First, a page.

For example, the contractors have to deliver up to four class talks and presentations per term on agreed project-related construction topics, set project-based learning topics for student groups based around the works and their delivery, and arrange site visits for college staff and students.
The contractors are also required to engage and supervise groups of College trainees undertaking construction skills apprenticeships to carry out parts of each building. They have to use students’ graphic designs and/or artworks in the new buildings, including 50 m2 of wall-applied vinyls. In addition, drone footage, time-lapse videos, 360° images and augmented reality signboards need to be provided for use in multi-media courses.
The ECC works information also identified a number of innovation deliverables required by the contractors. ‘For example, we require the contractors to link the digital design model directly to their site construction processes. We also want to see programmes and costing information integrated with the 3D digital models, in other words “4D” and “5D” BIM,’ says Price.
Contractors are required to use augmented reality to visualise, communicate and co-ordinate parts of the works, and operatives need to use wearable technology to gather and/or share data. Contractors are also expected to adopt modern methods of construction such as off-site fabrication and emerging techniques and equipment.
Further innovation initiatives can be agreed and instructed as changes to the works information as the projects progress. The aim is to incentivise the contractors to partner with the College in investing in innovation delivery as part of the projects.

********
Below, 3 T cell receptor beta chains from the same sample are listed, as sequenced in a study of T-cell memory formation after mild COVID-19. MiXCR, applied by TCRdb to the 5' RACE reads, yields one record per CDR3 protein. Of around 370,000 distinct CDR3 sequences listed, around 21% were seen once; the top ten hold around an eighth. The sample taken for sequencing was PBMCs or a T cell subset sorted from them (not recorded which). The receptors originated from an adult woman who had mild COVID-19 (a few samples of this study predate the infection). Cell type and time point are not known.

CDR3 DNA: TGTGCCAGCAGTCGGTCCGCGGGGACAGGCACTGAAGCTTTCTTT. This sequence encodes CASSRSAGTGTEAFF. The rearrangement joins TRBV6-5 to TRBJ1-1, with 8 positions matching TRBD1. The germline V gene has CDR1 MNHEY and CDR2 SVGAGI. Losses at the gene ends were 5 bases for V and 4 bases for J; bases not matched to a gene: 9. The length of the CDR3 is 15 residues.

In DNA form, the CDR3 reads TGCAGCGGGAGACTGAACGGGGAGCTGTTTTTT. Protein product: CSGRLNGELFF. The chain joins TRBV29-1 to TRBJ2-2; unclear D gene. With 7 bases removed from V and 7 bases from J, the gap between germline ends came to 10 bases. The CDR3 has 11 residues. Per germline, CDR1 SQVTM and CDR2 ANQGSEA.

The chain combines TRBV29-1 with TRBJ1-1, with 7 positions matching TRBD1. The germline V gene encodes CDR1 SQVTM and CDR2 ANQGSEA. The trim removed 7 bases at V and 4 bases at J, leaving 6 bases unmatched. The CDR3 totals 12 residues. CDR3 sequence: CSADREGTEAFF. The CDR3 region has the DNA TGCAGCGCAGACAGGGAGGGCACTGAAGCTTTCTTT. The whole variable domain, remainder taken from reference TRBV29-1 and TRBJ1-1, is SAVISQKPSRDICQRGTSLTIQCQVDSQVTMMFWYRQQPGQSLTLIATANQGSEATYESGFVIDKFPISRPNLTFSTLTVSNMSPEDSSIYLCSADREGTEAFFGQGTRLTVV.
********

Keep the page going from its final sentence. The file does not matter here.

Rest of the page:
Price concludes, ‘Overall, the promotion of project ownership and partnering is consistently threaded through the ECC contracts, from the pain–gain share ranges and percentages entered for the target option used, to the shared site accommodation on the ground. We have also encouraged contractors to use incentivisation rather than penalties in their supply chains.’
College chief executive Brian Doran comments, ‘Winning the NEC Client of the Year Award is testament to the highly skilled, dedicated and talented delivery team who are driving our ambitious new build strategy to create world class educational facilities for the future. With the support and commitment of the Department for the Economy and all our partners, we are really proud to be bringing these pioneering projects to fruition.’
Benefits of using NEC
- The requirement in NEC contracts for parties to work in a ‘spirit of mutual trust and co-operation’ promotes project ownership and partnership throughout the delivery process.
- NEC provides clients with a common procurement method for both design and delivery, ensuring maximum collaboration between designers and contractors and optimum use of digital models.
- The UK Construction Industry Council’s Building Information Modelling (BIM) Protocol can be readily incorporated in NEC contracts to facilitate BIM level 2 delivery.
- NEC flexibility allows additional requirements for data sharing and innovative delivery to be contractually incorporated.